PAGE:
Court Enjoins Two Utah Companies from Distributing and Manufacturing Adulterated and Misbranded Dietary Supplements

On November 15, a federal court prohibited two Utah-based companies from distributing and manufacturing adulterated and misbranded dietary supplements, the Department of Justice announced.

In a complaint filed Oct. 11 in the U.S. District Court for the District of Utah at the request of the U.S. Food and Drug Administration, the United States alleged that Evig LLC and the CEO of the company, David Lex Howard, violated the federal Food, Drug, and Cosmetic Act (FDCA) by distributing adulterated and misbranded dietary supplements. In a separate complaint filed the same day, the United States alleged that Premium Productions LLC and the company's manager, Ryan Petersen, violated the FDCA by manufacturing adulterated dietary supplements. According to the complaints, the dietary supplements in question are marketed throughout the United States under the brand name Balance of Nature.

The lawsuit against Evig LLC and Howard alleges that the defendants claimed that their dietary supplements can cure, treat and prevent a variety of diseases and health conditions, including cancer, heart disease, diabetes and coronavirus. According to the complaint, the supplements were neither approved by the FDA nor exempt from approval, making them unapproved and misbranded new drugs under the terms of the FDCA. The lawsuit further alleges that FDA inspections showed that the defendants had no system for handling customer complaints, despite receiving reports that their products may have caused allergic reactions to ingredients not identified on the label.

The lawsuit against Premium Productions LLC and Petersen alleges that the defendants' operation failed to follow required current good manufacturing practices and failed to develop good operating procedures and adequate quality controls, resulting in their products being adulterated under the FDCA.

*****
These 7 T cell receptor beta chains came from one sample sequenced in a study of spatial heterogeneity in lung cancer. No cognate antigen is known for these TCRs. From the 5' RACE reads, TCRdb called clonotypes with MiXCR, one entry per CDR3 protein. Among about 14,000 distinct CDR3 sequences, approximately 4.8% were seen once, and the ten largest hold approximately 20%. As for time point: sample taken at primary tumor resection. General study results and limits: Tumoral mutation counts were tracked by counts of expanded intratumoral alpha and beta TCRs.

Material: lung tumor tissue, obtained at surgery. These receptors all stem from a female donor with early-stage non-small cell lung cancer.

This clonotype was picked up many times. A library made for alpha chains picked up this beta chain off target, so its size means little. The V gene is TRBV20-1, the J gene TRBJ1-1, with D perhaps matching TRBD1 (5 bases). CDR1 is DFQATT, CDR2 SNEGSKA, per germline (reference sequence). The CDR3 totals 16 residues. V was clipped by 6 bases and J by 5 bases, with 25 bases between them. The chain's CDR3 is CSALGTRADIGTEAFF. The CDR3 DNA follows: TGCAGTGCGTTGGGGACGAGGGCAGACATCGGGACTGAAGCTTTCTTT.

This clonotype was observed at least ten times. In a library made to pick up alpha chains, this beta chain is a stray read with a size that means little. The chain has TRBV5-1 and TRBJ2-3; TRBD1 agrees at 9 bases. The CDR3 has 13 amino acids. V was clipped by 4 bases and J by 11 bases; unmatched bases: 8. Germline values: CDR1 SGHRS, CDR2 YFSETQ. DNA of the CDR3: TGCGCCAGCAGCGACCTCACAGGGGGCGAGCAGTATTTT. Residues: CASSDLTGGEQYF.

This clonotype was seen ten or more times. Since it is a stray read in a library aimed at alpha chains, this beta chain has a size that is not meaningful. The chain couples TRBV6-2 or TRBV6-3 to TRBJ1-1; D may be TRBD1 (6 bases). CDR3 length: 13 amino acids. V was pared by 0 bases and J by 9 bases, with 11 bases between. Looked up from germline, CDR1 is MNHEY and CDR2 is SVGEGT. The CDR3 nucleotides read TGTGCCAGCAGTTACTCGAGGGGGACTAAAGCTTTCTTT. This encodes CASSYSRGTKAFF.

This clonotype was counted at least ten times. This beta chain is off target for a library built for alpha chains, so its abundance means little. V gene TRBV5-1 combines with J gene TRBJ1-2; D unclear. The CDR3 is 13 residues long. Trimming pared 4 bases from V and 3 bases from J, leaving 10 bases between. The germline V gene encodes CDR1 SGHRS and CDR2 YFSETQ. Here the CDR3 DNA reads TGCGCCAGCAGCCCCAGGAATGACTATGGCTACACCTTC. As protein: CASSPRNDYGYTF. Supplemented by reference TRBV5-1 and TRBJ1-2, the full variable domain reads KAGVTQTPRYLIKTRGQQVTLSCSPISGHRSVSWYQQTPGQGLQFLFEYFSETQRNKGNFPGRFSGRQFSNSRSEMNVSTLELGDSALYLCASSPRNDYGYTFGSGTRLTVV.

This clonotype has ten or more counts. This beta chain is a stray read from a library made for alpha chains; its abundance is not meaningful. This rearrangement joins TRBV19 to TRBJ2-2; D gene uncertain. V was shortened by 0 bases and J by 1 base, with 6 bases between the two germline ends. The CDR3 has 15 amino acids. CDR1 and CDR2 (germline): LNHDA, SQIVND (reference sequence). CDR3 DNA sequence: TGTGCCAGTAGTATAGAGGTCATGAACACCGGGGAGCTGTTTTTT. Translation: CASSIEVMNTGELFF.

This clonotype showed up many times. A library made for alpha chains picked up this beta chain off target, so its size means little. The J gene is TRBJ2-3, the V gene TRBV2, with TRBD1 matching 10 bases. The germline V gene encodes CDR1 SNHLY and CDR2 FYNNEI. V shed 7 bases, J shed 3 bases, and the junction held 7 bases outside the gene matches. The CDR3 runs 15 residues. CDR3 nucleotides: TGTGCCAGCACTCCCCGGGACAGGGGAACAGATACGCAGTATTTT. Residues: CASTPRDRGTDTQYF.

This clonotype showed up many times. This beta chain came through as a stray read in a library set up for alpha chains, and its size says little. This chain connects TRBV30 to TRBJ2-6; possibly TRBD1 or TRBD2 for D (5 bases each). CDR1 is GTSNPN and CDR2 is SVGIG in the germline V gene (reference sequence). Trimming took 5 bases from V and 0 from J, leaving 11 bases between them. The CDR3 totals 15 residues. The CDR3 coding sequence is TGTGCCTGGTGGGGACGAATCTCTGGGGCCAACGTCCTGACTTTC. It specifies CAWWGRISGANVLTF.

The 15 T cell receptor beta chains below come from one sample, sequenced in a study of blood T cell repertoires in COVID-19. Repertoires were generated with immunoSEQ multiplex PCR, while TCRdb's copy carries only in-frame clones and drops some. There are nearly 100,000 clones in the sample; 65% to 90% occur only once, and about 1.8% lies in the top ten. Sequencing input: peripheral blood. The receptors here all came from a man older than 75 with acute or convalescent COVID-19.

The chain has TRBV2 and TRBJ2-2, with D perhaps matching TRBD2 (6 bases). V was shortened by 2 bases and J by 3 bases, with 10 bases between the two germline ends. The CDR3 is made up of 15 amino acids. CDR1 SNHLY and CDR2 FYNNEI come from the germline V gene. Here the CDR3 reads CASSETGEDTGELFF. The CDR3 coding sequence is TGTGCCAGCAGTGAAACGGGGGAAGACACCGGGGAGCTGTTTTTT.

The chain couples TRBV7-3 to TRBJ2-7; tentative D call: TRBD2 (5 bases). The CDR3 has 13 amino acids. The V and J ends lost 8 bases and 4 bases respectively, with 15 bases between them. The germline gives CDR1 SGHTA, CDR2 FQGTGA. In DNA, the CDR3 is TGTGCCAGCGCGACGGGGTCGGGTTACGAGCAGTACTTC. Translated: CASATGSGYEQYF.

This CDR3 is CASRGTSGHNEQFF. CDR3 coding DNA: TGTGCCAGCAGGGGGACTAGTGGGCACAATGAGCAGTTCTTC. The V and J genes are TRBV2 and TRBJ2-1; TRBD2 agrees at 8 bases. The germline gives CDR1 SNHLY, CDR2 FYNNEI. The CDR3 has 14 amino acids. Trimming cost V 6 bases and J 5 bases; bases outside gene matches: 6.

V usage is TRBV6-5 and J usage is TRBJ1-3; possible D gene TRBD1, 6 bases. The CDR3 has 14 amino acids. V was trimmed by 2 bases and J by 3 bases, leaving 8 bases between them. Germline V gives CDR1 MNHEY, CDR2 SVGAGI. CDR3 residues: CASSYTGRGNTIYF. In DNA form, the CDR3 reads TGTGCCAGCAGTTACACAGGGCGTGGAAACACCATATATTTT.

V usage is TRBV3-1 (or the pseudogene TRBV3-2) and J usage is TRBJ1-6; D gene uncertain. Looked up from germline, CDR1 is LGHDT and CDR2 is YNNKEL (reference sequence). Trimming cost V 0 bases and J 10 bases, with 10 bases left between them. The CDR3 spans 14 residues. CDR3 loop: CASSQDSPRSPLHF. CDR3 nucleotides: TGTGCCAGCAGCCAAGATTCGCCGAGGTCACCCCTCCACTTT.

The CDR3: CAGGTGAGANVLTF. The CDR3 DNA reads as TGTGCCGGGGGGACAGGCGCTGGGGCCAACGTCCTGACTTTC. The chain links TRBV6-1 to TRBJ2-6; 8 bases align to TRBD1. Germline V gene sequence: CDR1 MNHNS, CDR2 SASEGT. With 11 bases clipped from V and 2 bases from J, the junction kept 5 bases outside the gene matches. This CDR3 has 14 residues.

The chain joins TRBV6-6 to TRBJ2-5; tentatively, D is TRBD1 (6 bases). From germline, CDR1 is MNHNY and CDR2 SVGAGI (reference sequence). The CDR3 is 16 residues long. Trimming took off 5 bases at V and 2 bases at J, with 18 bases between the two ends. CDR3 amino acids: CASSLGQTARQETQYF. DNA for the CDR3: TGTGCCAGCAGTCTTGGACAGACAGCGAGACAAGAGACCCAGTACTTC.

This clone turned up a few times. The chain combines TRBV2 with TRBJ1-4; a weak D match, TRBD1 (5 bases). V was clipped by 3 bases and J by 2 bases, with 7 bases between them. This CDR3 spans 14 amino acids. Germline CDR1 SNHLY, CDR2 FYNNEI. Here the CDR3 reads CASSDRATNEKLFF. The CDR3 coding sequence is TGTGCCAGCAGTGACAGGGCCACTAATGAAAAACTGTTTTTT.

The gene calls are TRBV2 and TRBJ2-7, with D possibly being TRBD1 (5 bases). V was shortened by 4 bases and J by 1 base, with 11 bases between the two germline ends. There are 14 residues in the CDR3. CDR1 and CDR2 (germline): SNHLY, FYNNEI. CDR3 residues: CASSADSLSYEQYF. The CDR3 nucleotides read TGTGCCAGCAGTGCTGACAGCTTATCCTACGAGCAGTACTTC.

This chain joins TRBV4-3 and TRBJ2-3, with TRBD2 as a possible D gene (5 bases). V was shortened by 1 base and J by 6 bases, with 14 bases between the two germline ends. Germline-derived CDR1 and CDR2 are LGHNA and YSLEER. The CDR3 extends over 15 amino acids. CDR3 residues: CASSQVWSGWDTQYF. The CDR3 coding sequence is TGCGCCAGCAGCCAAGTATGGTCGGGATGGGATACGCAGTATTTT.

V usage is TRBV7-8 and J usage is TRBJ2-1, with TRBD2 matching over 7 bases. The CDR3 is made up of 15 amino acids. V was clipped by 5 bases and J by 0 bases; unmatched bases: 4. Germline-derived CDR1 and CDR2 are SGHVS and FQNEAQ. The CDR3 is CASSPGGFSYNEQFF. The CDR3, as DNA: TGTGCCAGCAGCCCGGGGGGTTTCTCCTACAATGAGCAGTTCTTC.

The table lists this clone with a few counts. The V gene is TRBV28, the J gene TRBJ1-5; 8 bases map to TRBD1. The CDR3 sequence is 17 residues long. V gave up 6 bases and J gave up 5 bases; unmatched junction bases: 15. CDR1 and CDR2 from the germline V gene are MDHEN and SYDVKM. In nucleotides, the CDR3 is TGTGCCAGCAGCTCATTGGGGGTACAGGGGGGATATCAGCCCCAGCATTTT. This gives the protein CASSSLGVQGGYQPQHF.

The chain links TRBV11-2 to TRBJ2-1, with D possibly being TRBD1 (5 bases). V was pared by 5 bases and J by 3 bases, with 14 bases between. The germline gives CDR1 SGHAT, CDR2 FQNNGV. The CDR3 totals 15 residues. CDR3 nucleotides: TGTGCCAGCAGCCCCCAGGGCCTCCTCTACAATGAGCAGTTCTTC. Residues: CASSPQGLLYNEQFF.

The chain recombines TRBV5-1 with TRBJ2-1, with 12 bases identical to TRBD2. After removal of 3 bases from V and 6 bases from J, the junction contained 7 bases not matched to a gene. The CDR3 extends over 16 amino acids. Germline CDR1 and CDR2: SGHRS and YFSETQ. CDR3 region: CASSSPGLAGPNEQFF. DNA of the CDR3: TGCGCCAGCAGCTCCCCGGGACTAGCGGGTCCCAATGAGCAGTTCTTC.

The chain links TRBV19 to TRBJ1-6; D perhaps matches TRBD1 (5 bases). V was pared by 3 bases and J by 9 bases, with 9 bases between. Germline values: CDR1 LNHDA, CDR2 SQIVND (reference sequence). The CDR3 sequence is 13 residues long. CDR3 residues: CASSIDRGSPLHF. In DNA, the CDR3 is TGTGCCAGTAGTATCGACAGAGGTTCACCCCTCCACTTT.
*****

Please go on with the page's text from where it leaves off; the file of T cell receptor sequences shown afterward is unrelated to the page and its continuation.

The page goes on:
The FDA sent warning letters to both companies in August 2019 explaining that their conduct did not comply with the FDCA. According to the government's complaints, the defendants did not take adequate steps to comply with the regulations after receiving those letters.

"Products intended to treat or cure diseases require FDA approval," said Principal Deputy Attorney General Brian M. Boynton, head of the Justice Department's Civil Division. “Dietary supplement manufacturers must also comply with federal health and safety requirements. “The department will continue to work closely with the FDA to stop the distribution of unapproved, adulterated and misbranded dietary supplements.”

"This FDA action ensures that dietary supplements distributed to American consumers are appropriately labeled, legally manufactured, and prevents products that potentially endanger the health of people with unproven claims to cure, treat, or prevent serious disease." said Acting Associate Commissioner Michael C. Rogers of the FDA's Office of Regulatory Affairs. “We previously warned Evig LLC and Premium Production LLC, but they have demonstrated repeated violations of manufacturing requirements and the public cannot trust their products to be what they say they are. “The FDA will continue to protect U.S. public health by taking appropriate action when companies violate the law.”

In both cases, the defendants agreed to settle the lawsuits and be bound by permanent injunction consent decrees. The orders issued by the court permanently prohibit the defendants from violating the FDCA and require improvements to the manufacturing process.

Lead Trial Attorney Sarah Williams of the Civil Division's Consumer Protection Division is prosecuting the case, assisted by Assistant U.S. Attorney Amanda Berndt for the District of Utah and Chief Deputy Counsel Todd Miller of the Office of the Counsel. principal of the FDA.

Additional information about the Consumer Protection Branch and its law enforcement efforts can be found at www.justice.gov/civil/consumer-protection-branch.

The claims resolved by the precautionary measures announced today are only allegations. There has been no determination of responsibility.

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